|06-09-2003 02:03 PM|
|GulfCoastAquarian||Must save up for camera with manual mode. My f-stop and shutter speed settings are automatic. Argh! Those are great examples, though!|
|06-09-2003 01:53 PM|
For macro shots, you need to switch into manual mode.
Set the shutter for 1/150 or so and the aperture to F 4.0 atleast.
That will 'freeze' the fish and increase the depth of field so that
if the fish is at an angle, the whole thing will still be in focus.
Depending on your light, you may need an external flash.
If you don't have an external flash, and your pictures are coming
out too dark with these settings, try F 3.0 and shutter 1/80 though
that may not work AS well as the other shots.
Compare these pics...
Top one, with autofocus, point&shoot setting, no flash
Bottom one with autofocus, manual settings, F Stop 4.0, 1/150, external flash
Notice that in the bottom picture everything is in focus whereas in
the top one, the eggs/leaf closer to the camera is blurry.
Photos taken with Sony DSC F707
|06-09-2003 01:23 PM|
|GulfCoastAquarian||The best success I have had with focusing is 1) to take a dozen pictures (a few of which, will be perfectly in focus) or 2) for a more sure method, mine has this feature where it will outline (with a small red box) in the viewfinder what it is focusing on. If you see it focusing on something in the foreground or back ground, hit the focus/shutter button again and it will try to find something else to focus on. Of course, for fast-moving fish, they will by now have moved on to the something more interesting than posing for you, but it works great for inanimate or slow-moving objects.|
|06-08-2003 04:49 AM|
I use a Kodak DX 3700. I have the same problem as Gulfcoastaquarian, in that I have trouble with the focus. This is the problem with point and shoot digitals.
Gulf coast maybe we can compare notes on our results. The manual for my camera is pretty limp to say the least.
|05-29-2003 04:44 PM|
|GulfCoastAquarian||That's a neat shot, Kyle. It's hard to catch the constantly-moving tetras. I've gotten a lot better at those kinds of close ups, but now I'm having a hard time taking whole-tank pics again! I can't get the light quite right.|
|05-29-2003 04:36 PM|
I recently acquired a Sony Cybershot DSC-P9 and at only $400 I have been very pleased. I still haven't figured out all of the right settings but I will eventually.
This is probably my all time favorite shot:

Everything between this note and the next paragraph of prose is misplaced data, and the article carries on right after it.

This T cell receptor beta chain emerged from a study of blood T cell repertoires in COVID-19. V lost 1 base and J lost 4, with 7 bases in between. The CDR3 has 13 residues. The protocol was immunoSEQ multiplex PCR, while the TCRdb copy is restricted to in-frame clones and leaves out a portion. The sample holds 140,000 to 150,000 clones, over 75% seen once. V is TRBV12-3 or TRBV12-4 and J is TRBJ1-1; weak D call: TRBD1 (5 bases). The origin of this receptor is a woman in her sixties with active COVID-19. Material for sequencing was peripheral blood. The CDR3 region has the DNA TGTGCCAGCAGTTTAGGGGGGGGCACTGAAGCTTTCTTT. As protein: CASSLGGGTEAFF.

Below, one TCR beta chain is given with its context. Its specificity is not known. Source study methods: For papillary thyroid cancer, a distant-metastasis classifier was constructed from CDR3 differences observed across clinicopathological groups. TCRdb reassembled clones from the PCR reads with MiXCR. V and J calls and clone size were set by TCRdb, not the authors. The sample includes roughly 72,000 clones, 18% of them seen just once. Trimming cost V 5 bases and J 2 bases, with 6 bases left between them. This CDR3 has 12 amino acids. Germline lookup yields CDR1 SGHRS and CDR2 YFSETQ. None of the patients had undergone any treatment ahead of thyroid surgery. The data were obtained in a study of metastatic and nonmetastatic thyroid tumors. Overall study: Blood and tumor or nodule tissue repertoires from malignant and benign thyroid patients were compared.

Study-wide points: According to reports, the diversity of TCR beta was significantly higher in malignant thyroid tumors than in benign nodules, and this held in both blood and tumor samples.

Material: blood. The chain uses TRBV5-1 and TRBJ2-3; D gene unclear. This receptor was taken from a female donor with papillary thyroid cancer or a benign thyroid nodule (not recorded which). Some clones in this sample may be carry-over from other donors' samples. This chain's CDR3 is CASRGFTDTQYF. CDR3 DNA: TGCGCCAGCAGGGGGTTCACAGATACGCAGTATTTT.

To view it full size: http://www.plantedtank.net/images/111802/22.jpg
|05-29-2003 04:22 PM|
I have a Canon A70, 3.2mp, lots of manual settings, works very well for a vareity of picture types.
|05-29-2003 01:38 AM|
I took delivery of a Olympus C4000z yesterday I've started playing with it and so far I am amazed at the quality of the pics I'm getting.
previously I was borrowing a friends c3030 so most of the settings are in the same order which has helped.
|04-21-2003 02:03 PM|
The DX4330. Check out some of the photos on my website. All were taken with my Kodak Easyshare DX4330. It's got impressive macro capabilities for the price. Which happnes to be about $250-$300.
Macro Picture (92KB - 900x757)
|04-20-2003 05:07 AM|
|vfish2003||I had a Kadak easyshare cx-2400, but in fell in a basin of water and now i'm in the market for a new one, any suggestions?|
|03-18-2003 03:59 PM|
My Kodak DX4330 takes excellent quality pictures. The clarity and color rendition are as good as I've seen. My problem is focusing. I need to read up on that TTL focus scheme.
I am finding out that the lens is where the quality is at. My aunt has a Sony with a Carl Zeiss lens that takes some of the most AMAZING macro shots imagineable. We're talking zooming in on your fingerprint! Sure, it's $1000 but that is going to be my next eventual step.
|03-18-2003 02:27 PM|
I purchased an Olympus C-5050z about 2 weeks ago. This is a 5mp didigtal camera. My aquarium shots have not been impressive due to my harsh lighting (10k 65W CF right on top of the glass). I plan to move the light higher. This camera has every bell and whistle that you could imagine. I bought the camera for underwater photography.
Here are some samples:
I know that this isnt an aquarium, but its still a good picture. :P
|03-17-2003 03:19 AM|
ROTFLMAO! Yes, self-portrait, but nothing nasty! :twisted: Actually when the babies I take care of were little, I used the rotating LCD to take pics of me and baby together. Now, I use it so they don't know I'm ready to take the picture. I can hold the camera out of their sight and still see the LCD.
Remember, this is the camera I use at WORK! :lol: No hanky-panky allowed, but now that you mention it... one more reason-HA! Can't do that with my SLR...
and the 5 shots out of 100 with actually fish still in the frame? I didn't say those are GOOD shots. :cry: To get one keeper I probably have to take a whole card full of pics with the camera I'm using. Even then it's crop, crop, crop, resize, color adjust, paintbrush... I HATE ART. :roll:
|03-16-2003 10:32 PM|
ACTUALLY, your ratio of 5 outa 100 isn't too bad... The art of photography comes in the belief of "shoot, shoot....keep shooting". THAT is the extreme advantage of a digital camera. Personally, I use a Sony P9. Wifey gave it to me for Christmas. It took the place of a Mavica. THE new one I really like. AND, that's what I do when taking pictures....Shoot, shoot and shoot some more. Then I go to the computer to see what will be deleted. GOOD closeup photography takes TIME!!!!
|03-16-2003 09:11 PM|
The camera I borrowed from my buddy had that feature, I dont think they make it anymore. :evil:
Seriously though the C-4000 takes unbelievable quality shots and the "digital" zoom is phenomenal for closeups. Its a lot of camera for the money.
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